The ancient common law offence of misconduct in public office - used in 2014 to prosecute a police officer in the 'plebgate' affair - is unclear, ambiguous and in need of reform, the Law Commission recommends today.
Among the law's shortcomings is a failure to define what is meant by the terms 'misconduct' and 'public office', the law reform adviser says.
Instead, the commission is seeking views on a new clear statutory offence that would remove ambiguity. It proposes two forms in which such an offence might be taken forward into legislation:
- a breach of duty model, where the breach must lead to a risk of serious harm, and
- a corruption-based model, including the abuse of a position for personal advantage or to cause harm to another.
The breach of duty offence would apply to public office holders whose positions carry powers of physical coercion such as arrest, detention or imprisonment, or have functions specifically relating to protecting vulnerable people from harm.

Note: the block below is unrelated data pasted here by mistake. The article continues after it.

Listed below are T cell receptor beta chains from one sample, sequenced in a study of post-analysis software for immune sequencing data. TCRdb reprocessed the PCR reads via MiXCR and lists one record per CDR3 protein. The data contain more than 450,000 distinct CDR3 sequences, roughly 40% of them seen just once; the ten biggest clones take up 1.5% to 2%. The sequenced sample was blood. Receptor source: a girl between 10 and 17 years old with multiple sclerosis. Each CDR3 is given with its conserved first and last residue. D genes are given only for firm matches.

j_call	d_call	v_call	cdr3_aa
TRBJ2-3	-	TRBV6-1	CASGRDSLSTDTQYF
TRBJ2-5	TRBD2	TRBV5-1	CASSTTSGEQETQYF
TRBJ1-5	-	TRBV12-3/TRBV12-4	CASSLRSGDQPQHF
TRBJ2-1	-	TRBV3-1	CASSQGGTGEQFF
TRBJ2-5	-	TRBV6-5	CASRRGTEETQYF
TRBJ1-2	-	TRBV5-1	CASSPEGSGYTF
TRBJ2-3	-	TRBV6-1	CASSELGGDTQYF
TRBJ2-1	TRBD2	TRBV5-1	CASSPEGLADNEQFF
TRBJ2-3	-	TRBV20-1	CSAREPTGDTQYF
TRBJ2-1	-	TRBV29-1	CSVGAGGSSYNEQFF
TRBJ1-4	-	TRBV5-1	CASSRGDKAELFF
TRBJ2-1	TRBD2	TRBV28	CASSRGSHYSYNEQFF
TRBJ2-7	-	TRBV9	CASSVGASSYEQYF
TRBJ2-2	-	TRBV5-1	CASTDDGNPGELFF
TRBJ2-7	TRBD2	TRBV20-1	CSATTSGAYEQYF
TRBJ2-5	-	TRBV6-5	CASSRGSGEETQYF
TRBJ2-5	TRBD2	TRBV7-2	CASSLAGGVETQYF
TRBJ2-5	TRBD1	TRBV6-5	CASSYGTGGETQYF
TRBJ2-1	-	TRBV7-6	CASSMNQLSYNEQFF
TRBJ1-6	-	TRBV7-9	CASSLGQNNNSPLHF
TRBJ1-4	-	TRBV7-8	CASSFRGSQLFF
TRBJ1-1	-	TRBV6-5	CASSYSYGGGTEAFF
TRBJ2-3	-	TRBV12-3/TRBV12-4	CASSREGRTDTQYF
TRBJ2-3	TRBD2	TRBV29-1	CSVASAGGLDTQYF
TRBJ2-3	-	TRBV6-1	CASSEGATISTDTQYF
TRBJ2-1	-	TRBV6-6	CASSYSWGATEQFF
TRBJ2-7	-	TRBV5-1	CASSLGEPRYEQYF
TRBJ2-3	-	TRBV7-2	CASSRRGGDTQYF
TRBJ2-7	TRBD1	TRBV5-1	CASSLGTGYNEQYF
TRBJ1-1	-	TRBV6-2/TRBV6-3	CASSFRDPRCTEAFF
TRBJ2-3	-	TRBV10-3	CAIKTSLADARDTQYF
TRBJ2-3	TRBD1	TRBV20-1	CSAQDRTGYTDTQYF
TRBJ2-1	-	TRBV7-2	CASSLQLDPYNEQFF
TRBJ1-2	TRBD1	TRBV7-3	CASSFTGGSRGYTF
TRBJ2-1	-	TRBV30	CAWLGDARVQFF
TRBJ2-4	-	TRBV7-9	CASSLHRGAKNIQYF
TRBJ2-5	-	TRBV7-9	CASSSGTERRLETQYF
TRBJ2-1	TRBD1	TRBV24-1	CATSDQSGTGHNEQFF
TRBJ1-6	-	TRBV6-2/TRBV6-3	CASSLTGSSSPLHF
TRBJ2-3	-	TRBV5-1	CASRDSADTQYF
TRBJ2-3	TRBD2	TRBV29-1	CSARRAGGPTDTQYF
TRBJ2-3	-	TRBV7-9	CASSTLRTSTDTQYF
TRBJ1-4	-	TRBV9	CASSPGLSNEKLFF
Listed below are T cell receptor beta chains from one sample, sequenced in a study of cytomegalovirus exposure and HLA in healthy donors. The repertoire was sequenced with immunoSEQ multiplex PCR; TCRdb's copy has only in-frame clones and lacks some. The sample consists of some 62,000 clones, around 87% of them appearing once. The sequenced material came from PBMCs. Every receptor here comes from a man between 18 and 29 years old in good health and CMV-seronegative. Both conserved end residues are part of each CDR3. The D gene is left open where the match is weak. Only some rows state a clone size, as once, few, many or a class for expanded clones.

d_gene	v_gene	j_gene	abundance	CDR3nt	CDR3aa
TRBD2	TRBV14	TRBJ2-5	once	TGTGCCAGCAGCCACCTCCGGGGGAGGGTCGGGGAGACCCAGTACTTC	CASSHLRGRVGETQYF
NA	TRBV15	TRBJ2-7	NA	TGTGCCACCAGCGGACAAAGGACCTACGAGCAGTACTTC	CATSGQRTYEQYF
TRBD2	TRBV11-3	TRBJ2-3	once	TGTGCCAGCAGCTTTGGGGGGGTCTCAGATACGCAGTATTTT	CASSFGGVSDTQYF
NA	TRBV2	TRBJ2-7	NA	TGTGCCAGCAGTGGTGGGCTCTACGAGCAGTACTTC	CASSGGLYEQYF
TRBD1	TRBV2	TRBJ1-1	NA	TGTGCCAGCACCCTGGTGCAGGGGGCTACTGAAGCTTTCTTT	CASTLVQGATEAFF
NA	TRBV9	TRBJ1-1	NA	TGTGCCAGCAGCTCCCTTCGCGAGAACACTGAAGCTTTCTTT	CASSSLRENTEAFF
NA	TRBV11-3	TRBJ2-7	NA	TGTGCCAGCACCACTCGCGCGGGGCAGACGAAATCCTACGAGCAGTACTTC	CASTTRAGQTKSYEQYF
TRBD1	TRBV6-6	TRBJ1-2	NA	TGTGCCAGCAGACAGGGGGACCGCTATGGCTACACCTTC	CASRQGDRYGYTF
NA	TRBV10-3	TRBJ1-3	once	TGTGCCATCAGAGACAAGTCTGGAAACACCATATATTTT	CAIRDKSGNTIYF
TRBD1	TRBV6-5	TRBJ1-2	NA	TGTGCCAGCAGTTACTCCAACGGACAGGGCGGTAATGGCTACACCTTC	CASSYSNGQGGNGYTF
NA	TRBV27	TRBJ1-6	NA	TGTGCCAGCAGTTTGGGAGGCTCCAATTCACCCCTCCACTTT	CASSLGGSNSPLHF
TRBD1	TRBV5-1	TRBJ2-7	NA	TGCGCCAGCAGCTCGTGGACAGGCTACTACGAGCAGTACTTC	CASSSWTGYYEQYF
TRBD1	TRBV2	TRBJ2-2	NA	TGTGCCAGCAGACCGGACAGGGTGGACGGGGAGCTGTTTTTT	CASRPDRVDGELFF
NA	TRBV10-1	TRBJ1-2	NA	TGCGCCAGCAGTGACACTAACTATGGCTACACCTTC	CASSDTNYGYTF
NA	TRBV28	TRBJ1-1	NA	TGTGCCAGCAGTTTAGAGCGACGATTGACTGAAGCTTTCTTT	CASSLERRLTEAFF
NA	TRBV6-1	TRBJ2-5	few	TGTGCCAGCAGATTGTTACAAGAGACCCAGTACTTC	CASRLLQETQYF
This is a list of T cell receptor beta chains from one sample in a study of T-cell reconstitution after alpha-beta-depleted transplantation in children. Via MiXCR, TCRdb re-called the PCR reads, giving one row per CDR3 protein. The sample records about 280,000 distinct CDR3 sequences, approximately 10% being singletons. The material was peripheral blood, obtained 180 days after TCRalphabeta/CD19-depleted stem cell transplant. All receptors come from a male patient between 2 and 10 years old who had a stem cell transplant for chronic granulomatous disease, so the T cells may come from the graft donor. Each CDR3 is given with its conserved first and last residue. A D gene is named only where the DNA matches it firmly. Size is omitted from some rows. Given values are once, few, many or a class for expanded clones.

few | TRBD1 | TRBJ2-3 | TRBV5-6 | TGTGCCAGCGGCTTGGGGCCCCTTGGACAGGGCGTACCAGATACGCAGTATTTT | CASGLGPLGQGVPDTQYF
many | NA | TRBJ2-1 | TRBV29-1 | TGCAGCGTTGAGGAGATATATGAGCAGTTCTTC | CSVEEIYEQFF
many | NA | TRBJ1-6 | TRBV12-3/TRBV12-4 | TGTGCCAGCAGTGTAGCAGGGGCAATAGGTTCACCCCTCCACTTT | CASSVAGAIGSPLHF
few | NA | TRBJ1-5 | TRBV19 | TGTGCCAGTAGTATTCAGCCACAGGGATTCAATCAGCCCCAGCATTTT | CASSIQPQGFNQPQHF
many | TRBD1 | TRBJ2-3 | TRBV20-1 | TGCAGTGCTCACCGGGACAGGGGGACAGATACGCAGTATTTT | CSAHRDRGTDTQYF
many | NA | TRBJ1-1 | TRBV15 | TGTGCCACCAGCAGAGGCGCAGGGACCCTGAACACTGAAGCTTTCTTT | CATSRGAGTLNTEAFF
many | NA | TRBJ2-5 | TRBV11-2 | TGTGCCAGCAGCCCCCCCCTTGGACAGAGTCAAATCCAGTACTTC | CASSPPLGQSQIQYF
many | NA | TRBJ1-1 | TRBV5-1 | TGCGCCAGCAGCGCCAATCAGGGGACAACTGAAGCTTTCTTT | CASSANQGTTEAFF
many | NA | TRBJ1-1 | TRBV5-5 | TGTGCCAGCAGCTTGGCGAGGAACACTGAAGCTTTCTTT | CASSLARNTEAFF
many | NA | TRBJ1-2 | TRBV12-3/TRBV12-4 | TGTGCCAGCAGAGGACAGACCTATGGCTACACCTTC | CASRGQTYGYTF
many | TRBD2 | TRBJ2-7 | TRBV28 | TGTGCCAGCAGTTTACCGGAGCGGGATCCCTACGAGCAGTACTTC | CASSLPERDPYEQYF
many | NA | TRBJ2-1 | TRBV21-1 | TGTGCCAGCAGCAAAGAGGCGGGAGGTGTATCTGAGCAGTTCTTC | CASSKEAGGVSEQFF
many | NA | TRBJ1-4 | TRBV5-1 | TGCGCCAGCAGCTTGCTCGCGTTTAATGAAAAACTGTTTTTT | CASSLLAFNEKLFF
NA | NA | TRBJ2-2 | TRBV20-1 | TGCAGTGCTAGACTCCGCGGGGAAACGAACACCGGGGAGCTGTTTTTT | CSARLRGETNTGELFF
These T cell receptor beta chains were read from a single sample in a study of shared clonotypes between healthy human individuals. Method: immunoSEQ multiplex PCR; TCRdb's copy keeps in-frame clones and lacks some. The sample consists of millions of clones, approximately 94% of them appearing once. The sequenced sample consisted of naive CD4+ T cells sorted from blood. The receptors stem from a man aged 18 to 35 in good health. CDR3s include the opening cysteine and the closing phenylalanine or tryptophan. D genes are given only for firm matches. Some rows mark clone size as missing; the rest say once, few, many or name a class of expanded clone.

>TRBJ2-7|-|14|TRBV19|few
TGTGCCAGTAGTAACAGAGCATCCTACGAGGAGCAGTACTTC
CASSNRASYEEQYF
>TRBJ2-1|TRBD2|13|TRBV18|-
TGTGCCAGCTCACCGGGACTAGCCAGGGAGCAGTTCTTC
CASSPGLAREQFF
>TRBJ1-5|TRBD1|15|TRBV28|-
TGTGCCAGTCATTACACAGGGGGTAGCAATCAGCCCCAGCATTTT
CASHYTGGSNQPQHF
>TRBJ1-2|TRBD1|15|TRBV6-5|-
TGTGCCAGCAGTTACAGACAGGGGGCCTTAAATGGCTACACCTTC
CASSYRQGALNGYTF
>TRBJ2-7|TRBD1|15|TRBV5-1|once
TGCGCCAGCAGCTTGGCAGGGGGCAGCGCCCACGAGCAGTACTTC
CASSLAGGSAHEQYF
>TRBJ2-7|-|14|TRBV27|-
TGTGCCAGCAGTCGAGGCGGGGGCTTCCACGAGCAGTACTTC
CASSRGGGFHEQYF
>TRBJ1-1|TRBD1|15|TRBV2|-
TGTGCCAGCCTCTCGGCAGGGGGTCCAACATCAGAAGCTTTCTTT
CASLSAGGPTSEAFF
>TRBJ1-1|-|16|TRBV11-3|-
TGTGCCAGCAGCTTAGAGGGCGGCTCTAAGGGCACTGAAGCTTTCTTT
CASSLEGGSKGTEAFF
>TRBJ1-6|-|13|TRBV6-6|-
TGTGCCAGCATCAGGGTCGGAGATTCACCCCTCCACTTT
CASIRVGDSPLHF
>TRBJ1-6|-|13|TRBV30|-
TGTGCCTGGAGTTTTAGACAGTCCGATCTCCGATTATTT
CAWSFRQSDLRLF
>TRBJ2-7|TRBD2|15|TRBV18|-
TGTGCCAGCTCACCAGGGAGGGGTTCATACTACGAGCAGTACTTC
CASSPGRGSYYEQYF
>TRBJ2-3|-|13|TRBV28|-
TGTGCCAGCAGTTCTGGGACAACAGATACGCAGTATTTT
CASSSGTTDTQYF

The corruption-based model offence would apply to all holders of public office.
The commission also explores the option of abolishing the offence, but concludes that abolition would leave gaps in the law where conduct that ought to be criminal and would have been caught by the existing offence could not be covered adequately or at all by other offences.
Professor David Ormerod QC, law commissioner for criminal law, said: 'The existing law relating to misconduct in public office is unclear in a number of fundamental respects. There is urgent need for reform to bring clarity and certainty and ensure that public officials are appropriately held to account for misconduct committed in connection with their official duties.'
The consultation closes on 28 November.